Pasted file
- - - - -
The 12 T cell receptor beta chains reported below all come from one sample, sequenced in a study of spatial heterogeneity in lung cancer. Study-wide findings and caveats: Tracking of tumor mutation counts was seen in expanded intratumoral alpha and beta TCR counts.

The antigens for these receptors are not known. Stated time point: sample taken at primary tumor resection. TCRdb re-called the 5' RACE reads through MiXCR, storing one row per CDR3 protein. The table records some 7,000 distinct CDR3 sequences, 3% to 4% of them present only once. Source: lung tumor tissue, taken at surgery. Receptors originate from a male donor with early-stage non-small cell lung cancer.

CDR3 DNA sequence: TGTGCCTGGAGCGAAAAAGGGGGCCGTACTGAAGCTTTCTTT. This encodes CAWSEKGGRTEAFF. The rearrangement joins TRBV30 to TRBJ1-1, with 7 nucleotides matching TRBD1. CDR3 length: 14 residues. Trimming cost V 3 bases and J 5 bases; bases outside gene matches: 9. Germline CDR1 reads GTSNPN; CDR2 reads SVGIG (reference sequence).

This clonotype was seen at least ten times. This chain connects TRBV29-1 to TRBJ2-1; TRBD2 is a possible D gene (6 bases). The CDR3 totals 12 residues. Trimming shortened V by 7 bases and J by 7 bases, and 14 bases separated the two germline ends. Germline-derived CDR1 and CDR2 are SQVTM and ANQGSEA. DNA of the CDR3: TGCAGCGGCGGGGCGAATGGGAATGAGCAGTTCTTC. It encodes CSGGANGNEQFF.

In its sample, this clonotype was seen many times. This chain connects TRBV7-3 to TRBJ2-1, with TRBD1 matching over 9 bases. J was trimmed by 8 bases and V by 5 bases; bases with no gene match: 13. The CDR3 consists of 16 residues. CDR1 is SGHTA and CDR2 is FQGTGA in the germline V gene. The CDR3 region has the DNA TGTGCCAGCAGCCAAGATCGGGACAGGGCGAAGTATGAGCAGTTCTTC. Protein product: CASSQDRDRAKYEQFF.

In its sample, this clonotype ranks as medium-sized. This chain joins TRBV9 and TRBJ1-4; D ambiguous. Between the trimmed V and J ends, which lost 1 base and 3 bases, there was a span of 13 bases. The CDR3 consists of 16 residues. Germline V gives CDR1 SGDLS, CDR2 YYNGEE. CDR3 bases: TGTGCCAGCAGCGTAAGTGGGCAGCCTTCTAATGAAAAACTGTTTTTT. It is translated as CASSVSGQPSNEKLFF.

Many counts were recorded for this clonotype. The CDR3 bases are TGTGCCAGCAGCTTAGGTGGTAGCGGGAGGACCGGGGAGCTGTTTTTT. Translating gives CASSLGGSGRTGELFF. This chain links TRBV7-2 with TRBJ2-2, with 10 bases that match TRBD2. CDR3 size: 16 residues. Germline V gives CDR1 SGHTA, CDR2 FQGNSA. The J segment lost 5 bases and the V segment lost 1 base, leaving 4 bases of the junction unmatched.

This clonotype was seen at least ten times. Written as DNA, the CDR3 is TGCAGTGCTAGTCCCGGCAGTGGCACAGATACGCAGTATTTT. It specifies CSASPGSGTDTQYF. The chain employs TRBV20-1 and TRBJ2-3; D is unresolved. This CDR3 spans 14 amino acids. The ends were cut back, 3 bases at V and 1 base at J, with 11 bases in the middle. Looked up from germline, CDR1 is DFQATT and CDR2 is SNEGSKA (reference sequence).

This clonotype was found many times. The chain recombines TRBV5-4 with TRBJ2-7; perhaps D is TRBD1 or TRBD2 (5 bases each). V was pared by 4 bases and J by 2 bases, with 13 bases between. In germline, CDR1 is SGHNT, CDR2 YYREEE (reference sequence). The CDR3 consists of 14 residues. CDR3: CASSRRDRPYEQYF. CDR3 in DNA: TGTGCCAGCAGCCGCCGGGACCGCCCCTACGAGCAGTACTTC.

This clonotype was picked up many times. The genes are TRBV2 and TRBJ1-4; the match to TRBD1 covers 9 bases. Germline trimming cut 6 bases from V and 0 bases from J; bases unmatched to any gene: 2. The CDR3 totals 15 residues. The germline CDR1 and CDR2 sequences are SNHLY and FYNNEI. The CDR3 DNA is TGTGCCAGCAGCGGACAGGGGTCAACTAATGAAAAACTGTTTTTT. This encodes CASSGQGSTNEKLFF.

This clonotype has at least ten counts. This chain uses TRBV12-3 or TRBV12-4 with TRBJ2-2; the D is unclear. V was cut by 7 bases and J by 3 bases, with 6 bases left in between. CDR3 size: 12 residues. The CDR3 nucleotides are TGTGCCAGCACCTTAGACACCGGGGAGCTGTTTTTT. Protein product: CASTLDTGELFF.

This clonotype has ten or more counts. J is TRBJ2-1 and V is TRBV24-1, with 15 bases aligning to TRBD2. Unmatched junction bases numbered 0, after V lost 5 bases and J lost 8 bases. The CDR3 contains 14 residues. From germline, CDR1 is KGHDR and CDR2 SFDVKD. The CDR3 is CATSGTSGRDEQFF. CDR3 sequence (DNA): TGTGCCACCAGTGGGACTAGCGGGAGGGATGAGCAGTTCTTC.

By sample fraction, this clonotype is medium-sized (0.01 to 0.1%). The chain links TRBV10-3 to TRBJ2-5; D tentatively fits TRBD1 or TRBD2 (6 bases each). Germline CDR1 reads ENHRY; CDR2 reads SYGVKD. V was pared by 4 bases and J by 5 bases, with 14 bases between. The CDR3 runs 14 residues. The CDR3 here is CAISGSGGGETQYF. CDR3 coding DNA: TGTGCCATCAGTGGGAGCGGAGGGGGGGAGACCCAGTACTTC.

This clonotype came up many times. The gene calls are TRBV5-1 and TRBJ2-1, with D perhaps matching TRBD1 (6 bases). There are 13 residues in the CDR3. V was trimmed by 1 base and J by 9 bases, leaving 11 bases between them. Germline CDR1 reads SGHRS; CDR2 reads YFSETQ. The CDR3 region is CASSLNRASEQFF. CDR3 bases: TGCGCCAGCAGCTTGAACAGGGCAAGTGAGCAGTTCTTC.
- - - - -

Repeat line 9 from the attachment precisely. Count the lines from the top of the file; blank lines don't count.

This clonotype was found many times. The chain recombines TRBV5-4 with TRBJ2-7; perhaps D is TRBD1 or TRBD2 (5 bases each). V was pared by 4 bases and J by 2 bases, with 13 bases between. In germline, CDR1 is SGHNT, CDR2 YYREEE (reference sequence). The CDR3 consists of 14 residues. CDR3: CASSRRDRPYEQYF. CDR3 in DNA: TGTGCCAGCAGCCGCCGGGACCGCCCCTACGAGCAGTACTTC.